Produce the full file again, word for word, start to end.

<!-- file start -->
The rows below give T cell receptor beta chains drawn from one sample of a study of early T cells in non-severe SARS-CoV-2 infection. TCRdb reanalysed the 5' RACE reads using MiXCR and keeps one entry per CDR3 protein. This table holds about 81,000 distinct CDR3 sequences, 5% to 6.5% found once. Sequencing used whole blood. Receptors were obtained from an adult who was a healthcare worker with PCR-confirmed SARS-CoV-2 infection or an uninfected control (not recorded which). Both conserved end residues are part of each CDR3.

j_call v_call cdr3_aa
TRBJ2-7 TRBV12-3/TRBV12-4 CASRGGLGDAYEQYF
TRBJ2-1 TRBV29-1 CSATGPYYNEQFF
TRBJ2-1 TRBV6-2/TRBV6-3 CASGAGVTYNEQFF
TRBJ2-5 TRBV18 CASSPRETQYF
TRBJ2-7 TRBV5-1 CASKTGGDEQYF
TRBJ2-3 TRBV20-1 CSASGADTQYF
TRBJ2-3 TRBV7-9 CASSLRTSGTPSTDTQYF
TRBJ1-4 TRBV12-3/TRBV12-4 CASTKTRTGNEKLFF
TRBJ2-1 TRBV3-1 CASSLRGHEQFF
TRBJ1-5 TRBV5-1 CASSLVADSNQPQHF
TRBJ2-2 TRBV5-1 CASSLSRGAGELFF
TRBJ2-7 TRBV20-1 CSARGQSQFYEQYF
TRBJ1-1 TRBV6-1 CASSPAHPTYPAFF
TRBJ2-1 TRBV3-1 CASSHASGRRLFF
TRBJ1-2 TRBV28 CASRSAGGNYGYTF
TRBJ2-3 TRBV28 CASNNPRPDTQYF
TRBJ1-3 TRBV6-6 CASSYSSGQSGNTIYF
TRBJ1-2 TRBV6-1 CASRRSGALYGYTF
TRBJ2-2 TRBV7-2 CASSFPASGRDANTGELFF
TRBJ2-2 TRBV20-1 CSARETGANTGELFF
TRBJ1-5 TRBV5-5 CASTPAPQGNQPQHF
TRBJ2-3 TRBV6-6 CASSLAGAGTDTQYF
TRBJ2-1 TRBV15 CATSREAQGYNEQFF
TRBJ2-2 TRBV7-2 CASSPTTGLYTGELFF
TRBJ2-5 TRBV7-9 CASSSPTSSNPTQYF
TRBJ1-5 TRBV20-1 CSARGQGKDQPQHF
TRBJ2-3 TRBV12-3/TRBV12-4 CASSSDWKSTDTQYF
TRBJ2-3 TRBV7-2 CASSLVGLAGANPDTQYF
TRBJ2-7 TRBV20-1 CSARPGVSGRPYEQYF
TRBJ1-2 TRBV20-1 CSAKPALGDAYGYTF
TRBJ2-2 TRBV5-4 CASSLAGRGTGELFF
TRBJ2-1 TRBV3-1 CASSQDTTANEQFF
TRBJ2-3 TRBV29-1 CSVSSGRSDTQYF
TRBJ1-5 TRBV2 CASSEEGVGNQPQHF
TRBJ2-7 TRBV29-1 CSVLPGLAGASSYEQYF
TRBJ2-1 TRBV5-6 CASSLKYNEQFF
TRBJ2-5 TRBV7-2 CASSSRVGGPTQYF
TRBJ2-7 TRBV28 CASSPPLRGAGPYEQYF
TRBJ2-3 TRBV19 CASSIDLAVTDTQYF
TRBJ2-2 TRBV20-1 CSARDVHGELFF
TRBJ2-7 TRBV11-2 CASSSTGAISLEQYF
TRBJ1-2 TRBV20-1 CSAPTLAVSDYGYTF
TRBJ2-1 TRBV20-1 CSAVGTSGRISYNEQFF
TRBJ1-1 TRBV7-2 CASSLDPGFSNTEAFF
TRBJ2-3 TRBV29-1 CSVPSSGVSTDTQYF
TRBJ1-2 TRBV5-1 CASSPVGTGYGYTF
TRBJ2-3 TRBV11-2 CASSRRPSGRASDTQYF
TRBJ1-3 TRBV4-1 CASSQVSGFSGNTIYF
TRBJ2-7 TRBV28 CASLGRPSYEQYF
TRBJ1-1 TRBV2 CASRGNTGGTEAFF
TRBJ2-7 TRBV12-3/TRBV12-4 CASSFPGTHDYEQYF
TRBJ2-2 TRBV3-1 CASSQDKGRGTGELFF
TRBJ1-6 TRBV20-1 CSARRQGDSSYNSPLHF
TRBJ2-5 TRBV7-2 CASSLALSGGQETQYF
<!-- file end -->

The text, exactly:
The rows below give T cell receptor beta chains drawn from one sample of a study of early T cells in non-severe SARS-CoV-2 infection. TCRdb reanalysed the 5' RACE reads using MiXCR and keeps one entry per CDR3 protein. This table holds about 81,000 distinct CDR3 sequences, 5% to 6.5% found once. Sequencing used whole blood. Receptors were obtained from an adult who was a healthcare worker with PCR-confirmed SARS-CoV-2 infection or an uninfected control (not recorded which). Both conserved end residues are part of each CDR3.

j_call v_call cdr3_aa
TRBJ2-7 TRBV12-3/TRBV12-4 CASRGGLGDAYEQYF
TRBJ2-1 TRBV29-1 CSATGPYYNEQFF
TRBJ2-1 TRBV6-2/TRBV6-3 CASGAGVTYNEQFF
TRBJ2-5 TRBV18 CASSPRETQYF
TRBJ2-7 TRBV5-1 CASKTGGDEQYF
TRBJ2-3 TRBV20-1 CSASGADTQYF
TRBJ2-3 TRBV7-9 CASSLRTSGTPSTDTQYF
TRBJ1-4 TRBV12-3/TRBV12-4 CASTKTRTGNEKLFF
TRBJ2-1 TRBV3-1 CASSLRGHEQFF
TRBJ1-5 TRBV5-1 CASSLVADSNQPQHF
TRBJ2-2 TRBV5-1 CASSLSRGAGELFF
TRBJ2-7 TRBV20-1 CSARGQSQFYEQYF
TRBJ1-1 TRBV6-1 CASSPAHPTYPAFF
TRBJ2-1 TRBV3-1 CASSHASGRRLFF
TRBJ1-2 TRBV28 CASRSAGGNYGYTF
TRBJ2-3 TRBV28 CASNNPRPDTQYF
TRBJ1-3 TRBV6-6 CASSYSSGQSGNTIYF
TRBJ1-2 TRBV6-1 CASRRSGALYGYTF
TRBJ2-2 TRBV7-2 CASSFPASGRDANTGELFF
TRBJ2-2 TRBV20-1 CSARETGANTGELFF
TRBJ1-5 TRBV5-5 CASTPAPQGNQPQHF
TRBJ2-3 TRBV6-6 CASSLAGAGTDTQYF
TRBJ2-1 TRBV15 CATSREAQGYNEQFF
TRBJ2-2 TRBV7-2 CASSPTTGLYTGELFF
TRBJ2-5 TRBV7-9 CASSSPTSSNPTQYF
TRBJ1-5 TRBV20-1 CSARGQGKDQPQHF
TRBJ2-3 TRBV12-3/TRBV12-4 CASSSDWKSTDTQYF
TRBJ2-3 TRBV7-2 CASSLVGLAGANPDTQYF
TRBJ2-7 TRBV20-1 CSARPGVSGRPYEQYF
TRBJ1-2 TRBV20-1 CSAKPALGDAYGYTF
TRBJ2-2 TRBV5-4 CASSLAGRGTGELFF
TRBJ2-1 TRBV3-1 CASSQDTTANEQFF
TRBJ2-3 TRBV29-1 CSVSSGRSDTQYF
TRBJ1-5 TRBV2 CASSEEGVGNQPQHF
TRBJ2-7 TRBV29-1 CSVLPGLAGASSYEQYF
TRBJ2-1 TRBV5-6 CASSLKYNEQFF
TRBJ2-5 TRBV7-2 CASSSRVGGPTQYF
TRBJ2-7 TRBV28 CASSPPLRGAGPYEQYF
TRBJ2-3 TRBV19 CASSIDLAVTDTQYF
TRBJ2-2 TRBV20-1 CSARDVHGELFF
TRBJ2-7 TRBV11-2 CASSSTGAISLEQYF
TRBJ1-2 TRBV20-1 CSAPTLAVSDYGYTF
TRBJ2-1 TRBV20-1 CSAVGTSGRISYNEQFF
TRBJ1-1 TRBV7-2 CASSLDPGFSNTEAFF
TRBJ2-3 TRBV29-1 CSVPSSGVSTDTQYF
TRBJ1-2 TRBV5-1 CASSPVGTGYGYTF
TRBJ2-3 TRBV11-2 CASSRRPSGRASDTQYF
TRBJ1-3 TRBV4-1 CASSQVSGFSGNTIYF
TRBJ2-7 TRBV28 CASLGRPSYEQYF
TRBJ1-1 TRBV2 CASRGNTGGTEAFF
TRBJ2-7 TRBV12-3/TRBV12-4 CASSFPGTHDYEQYF
TRBJ2-2 TRBV3-1 CASSQDKGRGTGELFF
TRBJ1-6 TRBV20-1 CSARRQGDSSYNSPLHF
TRBJ2-5 TRBV7-2 CASSLALSGGQETQYF